program specialist and you want... (inaudible) who spent, many, many years, working in the fields of youth workforce development and particularly for young people with disabilities and so she definitely has more expertise than i do. but, in general, dcyf in partnership with the mayor's office and over the past several years, particularly last year, and of led the summer jobs plus initiative. and which is that big buzz that everyone heard about this summer, where thousands of young people had different training opportunities and job placement opportunities, throughout the city and both in staoet government offices and as well as the private companies. and, the summer jobs, initiative worked with over 80 programs that was run in 12 different city departments that serve the young people from age
14 to 24, in total last year, we are really proud that we were able to serve over 7600 young people. and the mayor had set a target for us of serving 7,000 young people. and then the city departments as well as the private companies, really stepped up to the plate in partnership with the non-profit agency and they were able to serve, many many more and i think that of interest to this body is the number of young people that had disabilities that we were able to reach out to and provide services to. and so let me just go very quickly. and over that. and i am trying to read my notes and i have lost my way, so i am just going to share with you. >> we work directly with a number of young workforce development programs throughout the city, but as the youth workforce development programs we work with three agencies, that is specifically out reach to the young people with the disabilities. and so we work with the jvs,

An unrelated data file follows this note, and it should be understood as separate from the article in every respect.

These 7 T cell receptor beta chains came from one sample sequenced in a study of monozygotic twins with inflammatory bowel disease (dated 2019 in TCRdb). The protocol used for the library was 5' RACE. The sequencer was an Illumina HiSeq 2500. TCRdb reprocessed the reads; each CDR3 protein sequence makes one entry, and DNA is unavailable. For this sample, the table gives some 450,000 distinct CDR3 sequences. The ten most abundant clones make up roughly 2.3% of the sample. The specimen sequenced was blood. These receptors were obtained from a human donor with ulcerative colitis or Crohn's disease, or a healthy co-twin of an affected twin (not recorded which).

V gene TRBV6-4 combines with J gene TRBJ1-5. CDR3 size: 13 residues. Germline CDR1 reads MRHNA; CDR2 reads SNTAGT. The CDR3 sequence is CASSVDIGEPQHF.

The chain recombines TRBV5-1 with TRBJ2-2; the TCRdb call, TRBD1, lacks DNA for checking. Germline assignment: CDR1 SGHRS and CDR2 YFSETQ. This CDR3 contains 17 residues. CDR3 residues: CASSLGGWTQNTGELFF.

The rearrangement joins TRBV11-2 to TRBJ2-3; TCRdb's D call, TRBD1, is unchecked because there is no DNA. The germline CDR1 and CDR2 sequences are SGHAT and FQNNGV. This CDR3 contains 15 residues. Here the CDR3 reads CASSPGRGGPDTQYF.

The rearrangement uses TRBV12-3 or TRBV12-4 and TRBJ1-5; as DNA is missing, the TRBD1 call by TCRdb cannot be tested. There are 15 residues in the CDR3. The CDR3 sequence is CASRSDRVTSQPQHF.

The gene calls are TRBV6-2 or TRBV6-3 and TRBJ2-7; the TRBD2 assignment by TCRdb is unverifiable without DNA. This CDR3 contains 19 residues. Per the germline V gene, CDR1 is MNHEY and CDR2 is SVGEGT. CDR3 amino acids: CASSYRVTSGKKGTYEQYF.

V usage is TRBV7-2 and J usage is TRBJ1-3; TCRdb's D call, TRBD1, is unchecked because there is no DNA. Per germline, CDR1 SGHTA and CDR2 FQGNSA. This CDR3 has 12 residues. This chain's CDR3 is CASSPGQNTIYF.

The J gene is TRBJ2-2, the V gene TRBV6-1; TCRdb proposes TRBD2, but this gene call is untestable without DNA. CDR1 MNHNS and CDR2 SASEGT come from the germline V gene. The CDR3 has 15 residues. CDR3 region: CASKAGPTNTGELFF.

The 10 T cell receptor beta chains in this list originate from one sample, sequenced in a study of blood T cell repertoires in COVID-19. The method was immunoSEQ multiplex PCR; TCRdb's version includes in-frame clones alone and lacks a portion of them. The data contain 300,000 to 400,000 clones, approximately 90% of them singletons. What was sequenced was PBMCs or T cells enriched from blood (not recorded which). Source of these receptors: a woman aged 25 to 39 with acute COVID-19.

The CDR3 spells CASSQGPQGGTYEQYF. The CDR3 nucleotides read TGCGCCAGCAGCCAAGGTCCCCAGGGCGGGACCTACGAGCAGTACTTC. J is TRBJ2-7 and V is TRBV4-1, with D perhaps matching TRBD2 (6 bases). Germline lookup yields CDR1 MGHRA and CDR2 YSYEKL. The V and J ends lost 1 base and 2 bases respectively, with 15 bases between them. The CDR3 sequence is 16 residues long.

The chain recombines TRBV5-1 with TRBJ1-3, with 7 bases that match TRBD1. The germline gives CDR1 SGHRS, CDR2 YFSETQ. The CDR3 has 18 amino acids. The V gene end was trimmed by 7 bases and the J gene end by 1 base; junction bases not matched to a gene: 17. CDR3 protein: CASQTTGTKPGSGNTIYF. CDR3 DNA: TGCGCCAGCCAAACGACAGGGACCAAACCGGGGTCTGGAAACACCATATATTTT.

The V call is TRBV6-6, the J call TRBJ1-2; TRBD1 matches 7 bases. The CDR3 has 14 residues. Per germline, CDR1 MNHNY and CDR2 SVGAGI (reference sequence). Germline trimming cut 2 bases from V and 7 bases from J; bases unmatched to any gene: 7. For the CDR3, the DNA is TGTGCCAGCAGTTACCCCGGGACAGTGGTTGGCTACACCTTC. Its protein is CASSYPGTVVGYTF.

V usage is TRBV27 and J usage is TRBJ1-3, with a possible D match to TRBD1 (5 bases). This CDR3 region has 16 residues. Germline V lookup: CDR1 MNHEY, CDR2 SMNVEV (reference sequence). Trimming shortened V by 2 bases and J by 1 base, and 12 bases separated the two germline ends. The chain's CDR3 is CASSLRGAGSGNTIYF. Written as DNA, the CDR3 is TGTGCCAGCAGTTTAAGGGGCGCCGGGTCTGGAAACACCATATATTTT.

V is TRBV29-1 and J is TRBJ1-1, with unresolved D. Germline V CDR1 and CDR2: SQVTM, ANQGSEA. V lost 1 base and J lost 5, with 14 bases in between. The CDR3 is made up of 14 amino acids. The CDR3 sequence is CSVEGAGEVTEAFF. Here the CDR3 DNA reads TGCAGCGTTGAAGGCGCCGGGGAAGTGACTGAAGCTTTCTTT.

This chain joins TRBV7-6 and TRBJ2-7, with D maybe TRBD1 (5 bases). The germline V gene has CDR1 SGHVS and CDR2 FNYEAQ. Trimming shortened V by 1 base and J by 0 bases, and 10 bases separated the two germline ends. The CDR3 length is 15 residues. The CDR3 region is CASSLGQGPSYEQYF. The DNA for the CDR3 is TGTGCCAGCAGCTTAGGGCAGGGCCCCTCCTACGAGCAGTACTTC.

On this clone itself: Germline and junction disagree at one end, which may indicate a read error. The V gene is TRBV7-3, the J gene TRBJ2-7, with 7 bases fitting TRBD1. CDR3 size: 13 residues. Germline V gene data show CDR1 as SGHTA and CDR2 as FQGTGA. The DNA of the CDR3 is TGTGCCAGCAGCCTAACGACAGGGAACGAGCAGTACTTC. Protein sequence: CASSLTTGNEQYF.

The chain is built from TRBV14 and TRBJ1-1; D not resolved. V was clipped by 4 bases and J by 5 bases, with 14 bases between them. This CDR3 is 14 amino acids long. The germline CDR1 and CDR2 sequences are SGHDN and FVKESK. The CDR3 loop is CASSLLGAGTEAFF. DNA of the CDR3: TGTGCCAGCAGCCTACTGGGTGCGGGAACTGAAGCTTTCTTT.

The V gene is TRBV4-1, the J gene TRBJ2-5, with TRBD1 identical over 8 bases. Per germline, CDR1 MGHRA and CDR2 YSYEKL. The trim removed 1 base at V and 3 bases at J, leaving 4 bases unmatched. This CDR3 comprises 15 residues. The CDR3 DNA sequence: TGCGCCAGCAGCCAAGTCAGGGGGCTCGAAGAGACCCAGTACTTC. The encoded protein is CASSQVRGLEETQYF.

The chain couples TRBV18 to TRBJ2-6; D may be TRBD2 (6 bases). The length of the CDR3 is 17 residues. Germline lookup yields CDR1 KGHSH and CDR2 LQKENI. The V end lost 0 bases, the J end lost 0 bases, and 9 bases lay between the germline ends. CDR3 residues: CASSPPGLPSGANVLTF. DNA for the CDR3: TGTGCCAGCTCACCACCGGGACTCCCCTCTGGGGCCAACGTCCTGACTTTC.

jewish vocational service and bridges which is a project of the marriott foundation and then we work with the north california hearing and speech and in total, the three agencies serve well over 400 young people, with self-identified disabilities, and so perhaps, maybe even more for the young people who did notify that they have a disability. and the types of services that we provide range from placement, eventual placement of a young person in the private sector position but a lot of times it is also about preparing a young person for different options and doing the assessments for that young person and to make sure that that young person understands what types of jobs are available to them. and the very unique program at bridges, is that they actually provide coaching for the employer. and to help the employer